On Thursday, PepsiCo released its results for the 3rd quarter, with the group surpassing analysts’ expectations for both revenue and earnings. During the quarter, the group saw revenue decline by 1.9% to $16.03bn, down from $16.33bn a year ago, but better than expectations of a drop to $15.8bn. The decline in revenue was mainly attributable to weaker foreign currencies as well as the Venezuelan deconsolidation. Furthermore, the group saw its 3rd quarter profit triple to $1.99bn, higher than the $533mn reported a year ago. On a per share basis, PepsiCo reported adjusted earnings of $1.40 per share, surpassing estimates of $1.32 per share.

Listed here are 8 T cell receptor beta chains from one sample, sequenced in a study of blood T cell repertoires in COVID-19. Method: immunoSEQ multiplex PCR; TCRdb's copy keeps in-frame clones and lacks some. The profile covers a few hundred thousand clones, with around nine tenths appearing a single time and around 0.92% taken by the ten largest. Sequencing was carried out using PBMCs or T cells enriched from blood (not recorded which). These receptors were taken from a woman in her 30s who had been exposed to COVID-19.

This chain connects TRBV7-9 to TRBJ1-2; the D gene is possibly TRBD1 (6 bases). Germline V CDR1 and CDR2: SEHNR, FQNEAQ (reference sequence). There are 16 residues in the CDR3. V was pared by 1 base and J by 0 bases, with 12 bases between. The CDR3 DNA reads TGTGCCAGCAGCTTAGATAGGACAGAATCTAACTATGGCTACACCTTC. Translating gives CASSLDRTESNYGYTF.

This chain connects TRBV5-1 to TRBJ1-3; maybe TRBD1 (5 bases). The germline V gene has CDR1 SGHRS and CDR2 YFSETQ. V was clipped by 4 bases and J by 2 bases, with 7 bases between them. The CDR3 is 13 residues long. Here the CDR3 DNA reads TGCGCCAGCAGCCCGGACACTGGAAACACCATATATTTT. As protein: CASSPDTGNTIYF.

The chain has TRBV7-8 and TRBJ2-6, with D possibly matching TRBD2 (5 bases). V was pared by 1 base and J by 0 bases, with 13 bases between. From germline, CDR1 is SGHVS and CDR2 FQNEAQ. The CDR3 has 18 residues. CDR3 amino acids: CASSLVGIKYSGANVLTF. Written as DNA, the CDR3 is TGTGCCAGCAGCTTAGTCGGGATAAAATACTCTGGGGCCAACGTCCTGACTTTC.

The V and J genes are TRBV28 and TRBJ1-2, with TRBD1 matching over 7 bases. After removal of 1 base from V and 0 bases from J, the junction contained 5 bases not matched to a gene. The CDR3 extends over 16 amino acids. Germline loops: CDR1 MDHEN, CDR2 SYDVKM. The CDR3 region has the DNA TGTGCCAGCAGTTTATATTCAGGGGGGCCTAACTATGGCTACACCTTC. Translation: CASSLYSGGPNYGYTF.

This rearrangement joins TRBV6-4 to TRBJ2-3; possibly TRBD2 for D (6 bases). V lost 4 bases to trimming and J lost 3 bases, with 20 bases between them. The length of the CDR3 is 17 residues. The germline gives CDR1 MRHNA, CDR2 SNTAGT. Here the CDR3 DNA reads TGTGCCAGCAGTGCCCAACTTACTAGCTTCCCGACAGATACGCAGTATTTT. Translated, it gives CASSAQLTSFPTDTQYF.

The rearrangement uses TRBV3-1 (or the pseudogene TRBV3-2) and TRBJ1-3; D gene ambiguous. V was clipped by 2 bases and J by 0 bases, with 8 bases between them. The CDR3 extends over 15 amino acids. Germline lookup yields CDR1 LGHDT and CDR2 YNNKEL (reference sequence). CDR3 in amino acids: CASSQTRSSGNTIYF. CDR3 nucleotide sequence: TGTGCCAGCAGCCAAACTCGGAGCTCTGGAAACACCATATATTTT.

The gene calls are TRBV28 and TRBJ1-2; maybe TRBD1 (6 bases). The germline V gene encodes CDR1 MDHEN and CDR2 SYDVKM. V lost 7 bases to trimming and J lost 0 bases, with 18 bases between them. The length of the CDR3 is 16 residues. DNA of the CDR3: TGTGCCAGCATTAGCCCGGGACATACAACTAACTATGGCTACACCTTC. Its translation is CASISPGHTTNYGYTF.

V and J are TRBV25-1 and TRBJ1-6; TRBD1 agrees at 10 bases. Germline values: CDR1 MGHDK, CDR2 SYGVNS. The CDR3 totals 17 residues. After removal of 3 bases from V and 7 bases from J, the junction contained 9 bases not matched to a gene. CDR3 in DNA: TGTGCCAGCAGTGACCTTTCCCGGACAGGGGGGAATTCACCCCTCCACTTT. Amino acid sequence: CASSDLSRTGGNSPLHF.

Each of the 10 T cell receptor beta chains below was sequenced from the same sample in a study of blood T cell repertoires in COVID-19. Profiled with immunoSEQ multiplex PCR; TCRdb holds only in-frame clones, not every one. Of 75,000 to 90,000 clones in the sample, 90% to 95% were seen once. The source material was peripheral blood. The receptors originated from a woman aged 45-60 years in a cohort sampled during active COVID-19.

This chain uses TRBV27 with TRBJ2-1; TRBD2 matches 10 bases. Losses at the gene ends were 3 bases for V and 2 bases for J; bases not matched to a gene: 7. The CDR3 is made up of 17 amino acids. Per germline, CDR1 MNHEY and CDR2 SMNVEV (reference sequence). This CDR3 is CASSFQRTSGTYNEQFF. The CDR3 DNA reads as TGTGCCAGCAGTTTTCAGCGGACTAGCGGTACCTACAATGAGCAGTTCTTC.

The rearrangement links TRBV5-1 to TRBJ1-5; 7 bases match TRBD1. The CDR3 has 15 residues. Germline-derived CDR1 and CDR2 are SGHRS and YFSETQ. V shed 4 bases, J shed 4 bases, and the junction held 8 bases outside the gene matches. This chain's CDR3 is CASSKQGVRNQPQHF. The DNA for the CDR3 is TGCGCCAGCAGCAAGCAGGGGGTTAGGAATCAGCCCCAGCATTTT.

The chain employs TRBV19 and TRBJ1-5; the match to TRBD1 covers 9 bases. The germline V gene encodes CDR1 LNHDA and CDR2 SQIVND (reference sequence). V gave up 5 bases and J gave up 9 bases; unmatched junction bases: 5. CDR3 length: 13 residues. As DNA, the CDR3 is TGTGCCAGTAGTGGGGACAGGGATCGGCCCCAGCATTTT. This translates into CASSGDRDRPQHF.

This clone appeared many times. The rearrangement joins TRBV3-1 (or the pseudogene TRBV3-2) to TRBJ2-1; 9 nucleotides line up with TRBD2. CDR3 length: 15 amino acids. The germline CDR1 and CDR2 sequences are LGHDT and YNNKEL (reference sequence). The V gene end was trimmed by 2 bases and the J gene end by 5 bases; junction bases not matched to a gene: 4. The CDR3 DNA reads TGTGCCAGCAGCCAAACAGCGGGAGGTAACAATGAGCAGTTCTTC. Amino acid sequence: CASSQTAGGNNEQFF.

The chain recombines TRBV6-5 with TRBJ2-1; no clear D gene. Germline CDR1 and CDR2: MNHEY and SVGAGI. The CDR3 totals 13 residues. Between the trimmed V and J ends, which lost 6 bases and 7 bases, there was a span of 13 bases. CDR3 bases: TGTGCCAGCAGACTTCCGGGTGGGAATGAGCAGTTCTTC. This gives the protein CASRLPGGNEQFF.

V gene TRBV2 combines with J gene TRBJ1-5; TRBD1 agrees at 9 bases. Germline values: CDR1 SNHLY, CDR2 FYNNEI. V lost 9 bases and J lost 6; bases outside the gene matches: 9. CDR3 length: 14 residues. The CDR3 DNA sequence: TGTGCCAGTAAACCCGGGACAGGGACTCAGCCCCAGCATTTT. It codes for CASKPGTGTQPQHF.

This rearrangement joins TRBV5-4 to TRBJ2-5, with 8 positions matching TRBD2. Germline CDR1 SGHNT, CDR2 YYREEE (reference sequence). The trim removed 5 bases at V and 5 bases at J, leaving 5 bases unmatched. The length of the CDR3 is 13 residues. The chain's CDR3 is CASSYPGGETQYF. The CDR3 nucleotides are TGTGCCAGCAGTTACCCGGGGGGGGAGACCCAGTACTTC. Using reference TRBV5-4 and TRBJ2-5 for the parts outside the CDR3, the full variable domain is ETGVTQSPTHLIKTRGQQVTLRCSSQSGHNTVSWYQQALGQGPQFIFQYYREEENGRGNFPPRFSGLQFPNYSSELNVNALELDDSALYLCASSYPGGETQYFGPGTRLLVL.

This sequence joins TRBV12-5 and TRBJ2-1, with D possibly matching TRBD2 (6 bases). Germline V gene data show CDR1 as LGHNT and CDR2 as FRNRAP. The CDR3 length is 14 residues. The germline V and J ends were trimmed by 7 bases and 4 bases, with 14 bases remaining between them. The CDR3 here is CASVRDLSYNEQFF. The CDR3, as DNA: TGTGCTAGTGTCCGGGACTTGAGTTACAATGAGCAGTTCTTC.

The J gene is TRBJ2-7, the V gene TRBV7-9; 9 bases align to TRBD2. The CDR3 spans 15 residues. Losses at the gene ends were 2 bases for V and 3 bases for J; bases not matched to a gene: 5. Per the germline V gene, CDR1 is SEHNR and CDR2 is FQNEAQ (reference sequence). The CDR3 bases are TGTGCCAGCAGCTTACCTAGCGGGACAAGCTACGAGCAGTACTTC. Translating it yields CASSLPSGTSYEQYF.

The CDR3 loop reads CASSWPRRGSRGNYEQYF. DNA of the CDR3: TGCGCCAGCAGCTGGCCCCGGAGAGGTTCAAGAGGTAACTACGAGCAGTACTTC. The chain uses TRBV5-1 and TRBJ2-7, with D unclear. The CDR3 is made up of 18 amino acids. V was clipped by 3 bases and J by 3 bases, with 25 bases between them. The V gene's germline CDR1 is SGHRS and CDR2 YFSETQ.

According to Christo Wiese, in an interview with Reuters, it would be a “natural development” for international retail group Steinhoff to take over Shoprite, Africa’s biggest supermarket chain. Dr Wiese is the largest shareholder in both Shoprite and Steinhoff. Bringing the two together would allow him to add groceries to his sprawling discount empire. The merger, if it happens, would also pull together Wiese’s retail assets under one roof following Steinhoff’s nearly $6 billion acquisition in 2014 of the magnate’s budget clothing retailer Pepkor and create a global retail giant worth at least R400 billion rand. Steinhoff also released a SENS announcement yesterday, whereby it confirmed that the group would undertake a capital raising. See the full details in today’s note.